Understanding How The Government Audits Federal Contractors

Have A Clear Understanding Of The Government’s Accounting Requirements

The Financial Accounting Standards Board (FASB) states that contractors must comply with the following to work with the government:

  • Federal Acquisition Regulations (FAR)
  • Cost Accounting Standards
  • FAR agency supplements

Understanding Audits

Your company should be clear on what the DCAA considers the responsibilities of federal contract actors. They include the following:

  • timeliness of payments to subcontractors
  • documentation of contractor oversight of subcontractors
  • documentation of enforcement of flow downs
  • documentation of support for subcontractor billings
  • documentation of subcontractor reviews

Surprise Audits

Government audits can occur without any type of advance notice. Therefore, contractors must always be prepared to receive a solid evaluation. 

A surprise audit that reports non-compliance with federal accounting regulations can have negative consequences, including contract termination, and payments can be withheld unless improvements are in place. In addition, this can be very time-consuming and stressful.

Keeping Ahead of Technological Innovations

Keeping pace with stringent government accounting policies allows a company to truly understand governmental purposes, needs, and more extensive processes and then use that knowledge to manage and methodically grow the company.  Luckily today, many cutting-edge technologies can take the pressure off by making even the most complex accounting procedures quite simple. These innovations help a contractor comply with government requirements, permitting employment of systems for management and growth while adapting to keep in step with ever-incoming changes in conditions. Also, having a solid accounting system will only improve your company in the long run.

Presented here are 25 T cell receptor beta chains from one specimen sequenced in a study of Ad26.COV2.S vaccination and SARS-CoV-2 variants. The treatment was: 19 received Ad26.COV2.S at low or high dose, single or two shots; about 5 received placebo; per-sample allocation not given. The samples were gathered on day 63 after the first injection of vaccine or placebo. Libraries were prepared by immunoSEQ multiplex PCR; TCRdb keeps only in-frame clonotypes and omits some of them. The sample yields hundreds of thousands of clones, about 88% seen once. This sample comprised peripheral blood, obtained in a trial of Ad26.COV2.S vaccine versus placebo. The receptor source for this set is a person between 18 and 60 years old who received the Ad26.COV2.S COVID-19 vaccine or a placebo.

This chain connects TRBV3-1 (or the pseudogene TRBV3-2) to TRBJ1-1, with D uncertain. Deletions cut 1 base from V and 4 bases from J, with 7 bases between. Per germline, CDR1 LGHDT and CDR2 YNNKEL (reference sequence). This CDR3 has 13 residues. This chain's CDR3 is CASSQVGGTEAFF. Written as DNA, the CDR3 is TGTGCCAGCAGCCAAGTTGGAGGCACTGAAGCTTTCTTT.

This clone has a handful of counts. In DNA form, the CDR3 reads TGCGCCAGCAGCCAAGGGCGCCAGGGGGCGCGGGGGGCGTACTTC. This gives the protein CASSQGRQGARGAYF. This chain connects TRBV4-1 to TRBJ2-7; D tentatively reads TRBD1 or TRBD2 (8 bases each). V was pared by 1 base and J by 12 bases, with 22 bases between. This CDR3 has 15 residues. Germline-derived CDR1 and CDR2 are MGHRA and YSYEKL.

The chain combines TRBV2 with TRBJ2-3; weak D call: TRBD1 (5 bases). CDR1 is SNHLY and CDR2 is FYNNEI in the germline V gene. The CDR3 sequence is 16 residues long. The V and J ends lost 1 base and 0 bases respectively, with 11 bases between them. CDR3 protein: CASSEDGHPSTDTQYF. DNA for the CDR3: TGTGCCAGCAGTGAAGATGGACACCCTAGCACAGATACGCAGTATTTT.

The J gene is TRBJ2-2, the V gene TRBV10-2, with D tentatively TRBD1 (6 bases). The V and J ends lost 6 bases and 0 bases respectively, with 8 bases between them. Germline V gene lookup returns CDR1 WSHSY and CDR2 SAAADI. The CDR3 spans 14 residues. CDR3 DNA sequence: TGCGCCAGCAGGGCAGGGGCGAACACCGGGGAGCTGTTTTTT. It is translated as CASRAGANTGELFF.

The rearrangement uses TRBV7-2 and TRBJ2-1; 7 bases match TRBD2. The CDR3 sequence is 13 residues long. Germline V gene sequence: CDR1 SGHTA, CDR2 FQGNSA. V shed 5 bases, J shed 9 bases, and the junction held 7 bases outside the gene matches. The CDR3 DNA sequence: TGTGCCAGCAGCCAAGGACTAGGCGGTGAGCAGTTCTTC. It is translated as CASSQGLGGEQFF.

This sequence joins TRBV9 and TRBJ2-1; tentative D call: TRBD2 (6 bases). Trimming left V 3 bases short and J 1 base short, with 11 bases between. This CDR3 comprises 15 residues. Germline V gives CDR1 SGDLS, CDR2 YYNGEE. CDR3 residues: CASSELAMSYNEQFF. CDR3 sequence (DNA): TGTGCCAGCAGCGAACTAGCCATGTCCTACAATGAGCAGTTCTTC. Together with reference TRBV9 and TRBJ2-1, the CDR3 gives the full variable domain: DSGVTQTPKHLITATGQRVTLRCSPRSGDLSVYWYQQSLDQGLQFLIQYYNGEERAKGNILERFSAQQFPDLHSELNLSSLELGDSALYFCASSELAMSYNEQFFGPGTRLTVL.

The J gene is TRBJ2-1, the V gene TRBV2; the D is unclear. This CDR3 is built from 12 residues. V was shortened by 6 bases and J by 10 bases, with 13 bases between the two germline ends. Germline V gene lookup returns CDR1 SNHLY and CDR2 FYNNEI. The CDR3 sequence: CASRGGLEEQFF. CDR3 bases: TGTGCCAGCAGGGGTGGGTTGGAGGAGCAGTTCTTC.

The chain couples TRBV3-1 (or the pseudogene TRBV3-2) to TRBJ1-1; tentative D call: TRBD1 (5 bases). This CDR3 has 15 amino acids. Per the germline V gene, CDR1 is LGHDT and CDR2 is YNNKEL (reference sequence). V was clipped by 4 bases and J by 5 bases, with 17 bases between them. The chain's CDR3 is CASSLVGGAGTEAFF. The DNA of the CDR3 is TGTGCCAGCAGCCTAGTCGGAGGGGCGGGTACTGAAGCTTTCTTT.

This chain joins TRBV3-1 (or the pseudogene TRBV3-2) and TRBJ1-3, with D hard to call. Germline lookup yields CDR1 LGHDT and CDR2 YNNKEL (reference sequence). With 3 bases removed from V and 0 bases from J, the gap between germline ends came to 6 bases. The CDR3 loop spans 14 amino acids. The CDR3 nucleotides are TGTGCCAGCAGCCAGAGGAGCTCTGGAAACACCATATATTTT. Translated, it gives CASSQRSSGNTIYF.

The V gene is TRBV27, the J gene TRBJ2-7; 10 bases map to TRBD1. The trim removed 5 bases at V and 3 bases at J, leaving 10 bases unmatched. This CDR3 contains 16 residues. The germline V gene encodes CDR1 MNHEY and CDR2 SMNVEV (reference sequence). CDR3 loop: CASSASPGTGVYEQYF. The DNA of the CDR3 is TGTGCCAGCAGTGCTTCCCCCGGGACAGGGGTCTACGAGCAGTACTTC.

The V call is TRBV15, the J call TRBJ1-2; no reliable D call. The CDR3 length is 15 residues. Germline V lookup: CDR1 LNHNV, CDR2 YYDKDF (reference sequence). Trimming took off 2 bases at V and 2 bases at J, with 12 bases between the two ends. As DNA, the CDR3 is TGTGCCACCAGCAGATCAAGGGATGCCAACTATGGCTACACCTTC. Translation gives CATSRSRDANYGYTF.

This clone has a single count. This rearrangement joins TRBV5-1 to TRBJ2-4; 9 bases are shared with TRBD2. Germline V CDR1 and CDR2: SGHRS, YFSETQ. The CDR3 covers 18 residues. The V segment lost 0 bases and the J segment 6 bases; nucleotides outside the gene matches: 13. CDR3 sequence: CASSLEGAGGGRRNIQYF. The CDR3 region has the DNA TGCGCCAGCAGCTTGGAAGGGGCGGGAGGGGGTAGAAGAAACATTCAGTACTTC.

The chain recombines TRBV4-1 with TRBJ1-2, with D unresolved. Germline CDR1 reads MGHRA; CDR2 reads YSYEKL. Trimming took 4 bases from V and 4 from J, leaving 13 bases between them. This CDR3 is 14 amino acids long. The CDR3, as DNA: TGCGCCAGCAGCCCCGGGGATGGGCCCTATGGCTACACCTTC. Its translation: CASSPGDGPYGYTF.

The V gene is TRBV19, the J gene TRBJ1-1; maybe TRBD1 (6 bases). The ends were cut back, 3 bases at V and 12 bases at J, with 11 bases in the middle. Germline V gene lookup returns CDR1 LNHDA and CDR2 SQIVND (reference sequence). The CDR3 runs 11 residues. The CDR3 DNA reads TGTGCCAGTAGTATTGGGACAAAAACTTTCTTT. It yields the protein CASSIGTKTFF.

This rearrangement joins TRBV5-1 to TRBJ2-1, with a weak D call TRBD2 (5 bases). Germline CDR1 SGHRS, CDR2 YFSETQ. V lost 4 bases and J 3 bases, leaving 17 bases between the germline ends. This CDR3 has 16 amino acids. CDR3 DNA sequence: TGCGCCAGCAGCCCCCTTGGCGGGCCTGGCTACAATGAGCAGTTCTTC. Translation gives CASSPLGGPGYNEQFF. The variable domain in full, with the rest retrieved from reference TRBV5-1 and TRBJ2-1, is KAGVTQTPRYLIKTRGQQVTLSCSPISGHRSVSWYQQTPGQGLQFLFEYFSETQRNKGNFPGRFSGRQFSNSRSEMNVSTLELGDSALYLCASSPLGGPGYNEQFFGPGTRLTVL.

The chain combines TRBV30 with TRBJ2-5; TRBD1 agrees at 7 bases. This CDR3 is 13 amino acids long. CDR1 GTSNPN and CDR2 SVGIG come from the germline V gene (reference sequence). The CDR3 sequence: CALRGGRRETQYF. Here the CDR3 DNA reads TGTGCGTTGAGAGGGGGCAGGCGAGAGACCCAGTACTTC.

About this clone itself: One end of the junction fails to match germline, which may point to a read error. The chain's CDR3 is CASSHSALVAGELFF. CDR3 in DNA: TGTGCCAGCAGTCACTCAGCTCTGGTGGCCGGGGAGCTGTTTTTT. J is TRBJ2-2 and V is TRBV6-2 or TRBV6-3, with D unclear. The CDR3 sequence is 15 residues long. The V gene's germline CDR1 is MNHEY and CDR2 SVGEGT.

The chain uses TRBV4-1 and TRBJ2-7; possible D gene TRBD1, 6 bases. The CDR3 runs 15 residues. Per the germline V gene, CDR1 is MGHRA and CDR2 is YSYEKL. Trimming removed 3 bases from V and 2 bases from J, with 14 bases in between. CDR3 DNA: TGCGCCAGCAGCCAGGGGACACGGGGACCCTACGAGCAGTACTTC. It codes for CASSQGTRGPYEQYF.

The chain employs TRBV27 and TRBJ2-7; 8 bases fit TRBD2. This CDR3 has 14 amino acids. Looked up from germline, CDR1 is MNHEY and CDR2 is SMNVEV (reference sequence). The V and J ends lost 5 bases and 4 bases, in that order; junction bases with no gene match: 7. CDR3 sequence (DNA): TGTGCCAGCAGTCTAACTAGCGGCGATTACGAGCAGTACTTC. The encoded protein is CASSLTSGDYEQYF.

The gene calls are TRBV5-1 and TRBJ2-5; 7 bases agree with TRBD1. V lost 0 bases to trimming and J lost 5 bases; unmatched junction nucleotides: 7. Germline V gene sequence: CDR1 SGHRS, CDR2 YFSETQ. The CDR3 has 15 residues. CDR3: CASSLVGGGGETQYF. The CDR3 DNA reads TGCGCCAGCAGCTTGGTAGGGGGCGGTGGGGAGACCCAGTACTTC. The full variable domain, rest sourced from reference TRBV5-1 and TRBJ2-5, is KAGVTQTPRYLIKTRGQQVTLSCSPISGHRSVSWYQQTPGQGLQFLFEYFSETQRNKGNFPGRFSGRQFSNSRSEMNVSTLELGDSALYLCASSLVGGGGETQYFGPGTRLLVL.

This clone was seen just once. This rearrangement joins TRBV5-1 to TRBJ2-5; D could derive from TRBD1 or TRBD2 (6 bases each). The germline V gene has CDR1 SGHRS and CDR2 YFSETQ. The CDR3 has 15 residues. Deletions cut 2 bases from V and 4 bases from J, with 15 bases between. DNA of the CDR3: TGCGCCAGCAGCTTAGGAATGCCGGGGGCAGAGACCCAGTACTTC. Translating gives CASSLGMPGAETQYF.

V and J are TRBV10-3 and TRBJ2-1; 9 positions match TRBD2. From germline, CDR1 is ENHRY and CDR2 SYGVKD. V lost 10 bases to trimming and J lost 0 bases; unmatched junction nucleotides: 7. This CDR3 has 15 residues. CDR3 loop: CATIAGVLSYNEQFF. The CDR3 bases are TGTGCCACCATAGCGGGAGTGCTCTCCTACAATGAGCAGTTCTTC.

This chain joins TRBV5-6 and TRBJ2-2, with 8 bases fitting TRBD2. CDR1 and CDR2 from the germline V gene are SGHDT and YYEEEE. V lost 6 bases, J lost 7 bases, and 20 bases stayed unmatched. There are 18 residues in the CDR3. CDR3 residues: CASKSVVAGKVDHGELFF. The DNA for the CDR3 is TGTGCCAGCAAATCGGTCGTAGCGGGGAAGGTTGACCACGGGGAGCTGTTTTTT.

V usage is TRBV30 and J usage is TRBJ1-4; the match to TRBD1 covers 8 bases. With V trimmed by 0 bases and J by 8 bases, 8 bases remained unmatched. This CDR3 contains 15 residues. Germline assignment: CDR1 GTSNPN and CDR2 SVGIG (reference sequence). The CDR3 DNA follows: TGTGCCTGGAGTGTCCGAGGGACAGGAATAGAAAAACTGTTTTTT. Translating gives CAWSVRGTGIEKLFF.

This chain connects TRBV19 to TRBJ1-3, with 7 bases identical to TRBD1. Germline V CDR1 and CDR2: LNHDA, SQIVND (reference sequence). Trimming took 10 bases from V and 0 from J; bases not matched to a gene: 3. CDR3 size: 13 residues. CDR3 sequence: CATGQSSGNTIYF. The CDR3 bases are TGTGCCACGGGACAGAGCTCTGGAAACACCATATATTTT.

Rules Of Timekeeping And Accounting

Government contractors have to maintain rigorous schedules when compared to the private sector. Therefore, your business must comply with a set standard of rules and regulations when reporting on how many hours worked in a certain period.

The Financial Accounting Standards Board (FASB) states that contractors must comply with the following to work with the government:

  • Federal Acquisition Regulations (FAR)
  • Cost Accounting Standards
  • FAR agency supplements

Simplified Procedures

In 1994 the Federal Acquisition Act FASA simplified the buying procedures of the government.

Many of the more harsh restrictions on government purchases were removed for any purchase less than $100,000. Now agencies use much simpler procedures for analyzing and soliciting bids up to $100,000. However, the government must still advertise all purchases over $25,000 at www.fbo.gov.

These simplified procedures mean that approval levels are lower, there is much less documentation, and administrative details are not as complex. The government now has to reserve purchases that are between $2,500 and $100,000 for small businesses. The exception is the contracting officer cannot obtain offers from two or more small businesses that are competitive in price and quality.